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  • Biotech cotton in world textile trade

    Chapter 1 - The world cotton market - Overview 


    New technologies, more extensive use of existing technologies, and new areas dedicated to cotton cultivation have changed the structure of the world cotton market since the mid-1990s. Among the new technologies, the most visible is genetic engineering of cotton. It is estimated that 36% of world cotton area, accounting for nearly half of world production, was planted in biotech varieties in 2006/07, up from just 2% in 1996/97 (see figure 1.18). Biotech cotton reduces the use of insecticides and, although it does not guarantee that cotton yields will be higher than with a non-biotech variety, its use might lower the cost of production.


    Source: ICAC

    Biotech cotton is entering the world textile trade pipeline in increasing volumes as a result of growing world production and exports from the United States and Australia, and textile exports from China. Based on the production shares of biotech cotton in exporting countries, it is estimated that biotech cotton accounted for 45% of world exports in 2005/06. Biotech varieties are expected to account for 40% of world cotton area and close to half of world production in 2007/08.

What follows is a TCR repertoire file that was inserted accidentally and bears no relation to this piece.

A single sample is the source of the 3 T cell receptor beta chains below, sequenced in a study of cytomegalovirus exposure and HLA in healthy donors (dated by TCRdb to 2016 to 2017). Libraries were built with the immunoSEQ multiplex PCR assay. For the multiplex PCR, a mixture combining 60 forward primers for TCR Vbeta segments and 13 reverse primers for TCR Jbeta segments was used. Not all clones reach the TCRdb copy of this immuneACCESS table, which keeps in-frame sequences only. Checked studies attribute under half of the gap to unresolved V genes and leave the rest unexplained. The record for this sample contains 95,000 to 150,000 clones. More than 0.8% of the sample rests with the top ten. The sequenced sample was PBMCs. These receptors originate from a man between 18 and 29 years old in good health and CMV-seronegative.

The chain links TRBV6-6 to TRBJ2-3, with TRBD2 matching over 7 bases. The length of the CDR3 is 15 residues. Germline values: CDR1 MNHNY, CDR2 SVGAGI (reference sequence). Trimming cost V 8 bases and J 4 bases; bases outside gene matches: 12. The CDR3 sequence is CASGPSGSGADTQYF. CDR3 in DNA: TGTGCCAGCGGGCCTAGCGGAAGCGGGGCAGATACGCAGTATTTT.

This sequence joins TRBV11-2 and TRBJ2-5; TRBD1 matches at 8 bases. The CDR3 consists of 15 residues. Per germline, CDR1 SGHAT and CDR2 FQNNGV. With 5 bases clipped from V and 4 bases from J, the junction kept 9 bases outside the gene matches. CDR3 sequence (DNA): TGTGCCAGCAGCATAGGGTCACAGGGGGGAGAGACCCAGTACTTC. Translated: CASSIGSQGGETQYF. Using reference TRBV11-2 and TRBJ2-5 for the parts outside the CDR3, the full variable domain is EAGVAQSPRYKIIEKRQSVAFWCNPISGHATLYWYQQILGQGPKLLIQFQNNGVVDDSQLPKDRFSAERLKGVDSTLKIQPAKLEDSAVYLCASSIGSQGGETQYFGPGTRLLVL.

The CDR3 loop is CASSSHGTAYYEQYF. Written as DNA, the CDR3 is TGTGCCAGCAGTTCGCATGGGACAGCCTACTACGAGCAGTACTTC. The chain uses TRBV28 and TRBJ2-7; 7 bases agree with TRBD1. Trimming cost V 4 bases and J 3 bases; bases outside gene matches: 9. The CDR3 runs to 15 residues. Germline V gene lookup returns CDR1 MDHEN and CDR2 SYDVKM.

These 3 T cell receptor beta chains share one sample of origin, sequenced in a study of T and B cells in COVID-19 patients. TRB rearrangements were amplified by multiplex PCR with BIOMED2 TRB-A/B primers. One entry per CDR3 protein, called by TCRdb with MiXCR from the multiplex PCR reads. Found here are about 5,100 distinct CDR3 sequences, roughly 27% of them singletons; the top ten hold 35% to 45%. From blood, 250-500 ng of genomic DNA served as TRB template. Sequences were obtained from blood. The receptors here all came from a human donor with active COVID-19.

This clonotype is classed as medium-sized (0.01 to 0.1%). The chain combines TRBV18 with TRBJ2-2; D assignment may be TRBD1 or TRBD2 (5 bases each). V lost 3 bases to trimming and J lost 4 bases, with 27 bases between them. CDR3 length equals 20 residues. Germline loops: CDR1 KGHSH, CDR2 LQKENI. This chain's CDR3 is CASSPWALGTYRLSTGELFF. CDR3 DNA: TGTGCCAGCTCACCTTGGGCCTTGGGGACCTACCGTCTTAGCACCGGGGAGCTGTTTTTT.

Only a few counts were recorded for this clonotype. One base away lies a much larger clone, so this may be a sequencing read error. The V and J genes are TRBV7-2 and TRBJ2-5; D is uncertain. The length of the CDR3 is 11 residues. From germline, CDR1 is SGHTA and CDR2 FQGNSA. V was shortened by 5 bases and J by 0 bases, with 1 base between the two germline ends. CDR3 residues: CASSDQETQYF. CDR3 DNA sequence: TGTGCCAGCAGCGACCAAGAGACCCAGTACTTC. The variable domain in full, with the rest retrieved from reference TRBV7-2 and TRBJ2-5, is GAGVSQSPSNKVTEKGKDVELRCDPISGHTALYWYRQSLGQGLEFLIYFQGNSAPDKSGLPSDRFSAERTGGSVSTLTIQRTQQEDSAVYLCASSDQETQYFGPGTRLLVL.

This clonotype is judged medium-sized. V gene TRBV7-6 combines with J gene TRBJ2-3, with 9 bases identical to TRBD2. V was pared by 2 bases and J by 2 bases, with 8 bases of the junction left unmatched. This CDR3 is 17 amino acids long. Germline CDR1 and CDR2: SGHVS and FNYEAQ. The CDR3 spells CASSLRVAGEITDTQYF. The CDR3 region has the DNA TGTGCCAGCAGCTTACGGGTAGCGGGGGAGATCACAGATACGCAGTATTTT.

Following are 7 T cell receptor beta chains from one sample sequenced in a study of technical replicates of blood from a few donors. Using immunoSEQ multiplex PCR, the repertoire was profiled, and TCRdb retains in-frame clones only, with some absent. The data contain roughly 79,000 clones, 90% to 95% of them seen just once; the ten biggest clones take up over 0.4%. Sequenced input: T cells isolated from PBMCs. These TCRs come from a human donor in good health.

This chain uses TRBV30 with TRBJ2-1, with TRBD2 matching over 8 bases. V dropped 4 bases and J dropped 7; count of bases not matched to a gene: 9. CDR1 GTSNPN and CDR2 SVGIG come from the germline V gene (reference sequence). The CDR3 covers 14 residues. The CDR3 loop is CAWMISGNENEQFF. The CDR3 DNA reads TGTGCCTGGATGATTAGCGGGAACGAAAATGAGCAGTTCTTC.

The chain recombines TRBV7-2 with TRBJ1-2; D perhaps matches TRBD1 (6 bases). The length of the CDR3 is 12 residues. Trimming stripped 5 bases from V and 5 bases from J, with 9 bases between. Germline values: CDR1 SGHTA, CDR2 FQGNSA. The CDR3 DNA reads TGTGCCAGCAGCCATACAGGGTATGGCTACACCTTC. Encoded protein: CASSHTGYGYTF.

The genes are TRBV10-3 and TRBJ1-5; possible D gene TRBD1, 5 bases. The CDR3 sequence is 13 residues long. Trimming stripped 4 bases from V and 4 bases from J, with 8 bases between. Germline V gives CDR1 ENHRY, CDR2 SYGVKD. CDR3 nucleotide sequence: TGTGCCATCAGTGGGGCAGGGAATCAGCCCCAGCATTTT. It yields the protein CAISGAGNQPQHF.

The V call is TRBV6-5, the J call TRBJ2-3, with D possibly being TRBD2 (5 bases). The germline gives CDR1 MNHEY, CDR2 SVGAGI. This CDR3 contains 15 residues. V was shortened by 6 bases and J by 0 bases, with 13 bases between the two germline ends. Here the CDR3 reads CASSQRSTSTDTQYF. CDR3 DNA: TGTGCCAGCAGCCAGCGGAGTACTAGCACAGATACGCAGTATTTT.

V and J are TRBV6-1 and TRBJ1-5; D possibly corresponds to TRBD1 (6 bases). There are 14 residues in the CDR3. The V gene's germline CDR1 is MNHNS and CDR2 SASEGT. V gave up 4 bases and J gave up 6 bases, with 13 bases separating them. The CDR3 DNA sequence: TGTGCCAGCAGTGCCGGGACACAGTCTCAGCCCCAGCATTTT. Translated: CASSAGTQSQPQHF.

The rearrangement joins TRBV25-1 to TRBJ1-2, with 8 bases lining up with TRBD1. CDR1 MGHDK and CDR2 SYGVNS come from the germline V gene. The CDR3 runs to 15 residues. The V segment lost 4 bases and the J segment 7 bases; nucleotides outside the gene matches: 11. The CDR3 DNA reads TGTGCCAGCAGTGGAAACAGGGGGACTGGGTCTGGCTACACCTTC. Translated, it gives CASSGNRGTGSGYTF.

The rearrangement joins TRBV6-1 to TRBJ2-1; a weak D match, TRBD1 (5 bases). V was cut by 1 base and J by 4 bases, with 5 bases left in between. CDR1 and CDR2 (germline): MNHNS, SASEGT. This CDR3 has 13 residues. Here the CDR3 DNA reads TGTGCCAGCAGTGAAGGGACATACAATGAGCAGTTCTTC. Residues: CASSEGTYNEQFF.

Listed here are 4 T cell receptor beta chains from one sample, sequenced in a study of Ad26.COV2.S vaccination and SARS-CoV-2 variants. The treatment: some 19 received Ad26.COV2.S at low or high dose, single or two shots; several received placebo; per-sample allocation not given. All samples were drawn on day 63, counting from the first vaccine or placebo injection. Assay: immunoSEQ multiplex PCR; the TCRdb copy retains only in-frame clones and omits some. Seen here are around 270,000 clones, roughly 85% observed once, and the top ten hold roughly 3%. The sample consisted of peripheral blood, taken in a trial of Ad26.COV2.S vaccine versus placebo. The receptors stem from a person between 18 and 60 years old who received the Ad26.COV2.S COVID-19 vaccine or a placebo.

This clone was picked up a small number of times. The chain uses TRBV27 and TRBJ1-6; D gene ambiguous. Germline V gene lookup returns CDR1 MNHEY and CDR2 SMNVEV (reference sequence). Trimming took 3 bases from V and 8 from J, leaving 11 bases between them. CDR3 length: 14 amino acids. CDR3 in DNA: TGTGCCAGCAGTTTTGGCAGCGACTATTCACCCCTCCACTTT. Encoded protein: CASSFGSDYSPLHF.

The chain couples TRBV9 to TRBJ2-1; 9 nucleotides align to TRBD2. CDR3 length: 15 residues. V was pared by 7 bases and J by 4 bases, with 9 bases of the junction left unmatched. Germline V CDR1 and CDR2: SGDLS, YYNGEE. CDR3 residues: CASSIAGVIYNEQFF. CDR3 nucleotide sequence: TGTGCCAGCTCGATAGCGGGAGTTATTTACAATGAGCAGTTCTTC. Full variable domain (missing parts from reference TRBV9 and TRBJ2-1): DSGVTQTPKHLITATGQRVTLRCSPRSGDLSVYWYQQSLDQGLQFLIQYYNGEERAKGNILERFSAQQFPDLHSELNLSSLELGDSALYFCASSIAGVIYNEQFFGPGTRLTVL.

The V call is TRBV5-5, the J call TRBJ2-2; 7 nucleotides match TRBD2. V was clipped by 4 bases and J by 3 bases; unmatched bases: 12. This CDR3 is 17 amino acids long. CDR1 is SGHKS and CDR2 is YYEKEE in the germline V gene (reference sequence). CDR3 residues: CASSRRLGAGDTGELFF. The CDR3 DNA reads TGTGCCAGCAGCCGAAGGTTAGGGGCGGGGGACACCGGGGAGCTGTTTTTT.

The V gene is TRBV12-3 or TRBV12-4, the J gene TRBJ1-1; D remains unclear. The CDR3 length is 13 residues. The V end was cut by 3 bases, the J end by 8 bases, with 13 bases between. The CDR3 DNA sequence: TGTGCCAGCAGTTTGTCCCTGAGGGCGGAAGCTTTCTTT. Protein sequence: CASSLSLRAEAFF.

Based on domestically produced and imported biotech cotton, especially in China, it is estimated that 60% of mill use in Asia and Oceania was accounted for by biotech cotton. Asia and Oceania together account for more than 65% of world exports of cotton textiles, so it is evident that the share of biotech cotton in textiles traded in major markets in Europe and America is rising. Despite an increasing share of biotech cotton traded in the world, there are no price differentials for biotech and non-biotech cotton fibre, or textiles containing biotech cotton. There is no evidence of rejection of biotech cotton by any segment of the market or region. In practice, markets do not identify biotech cotton content, but rather evaluate cotton properties based on quality characteristics.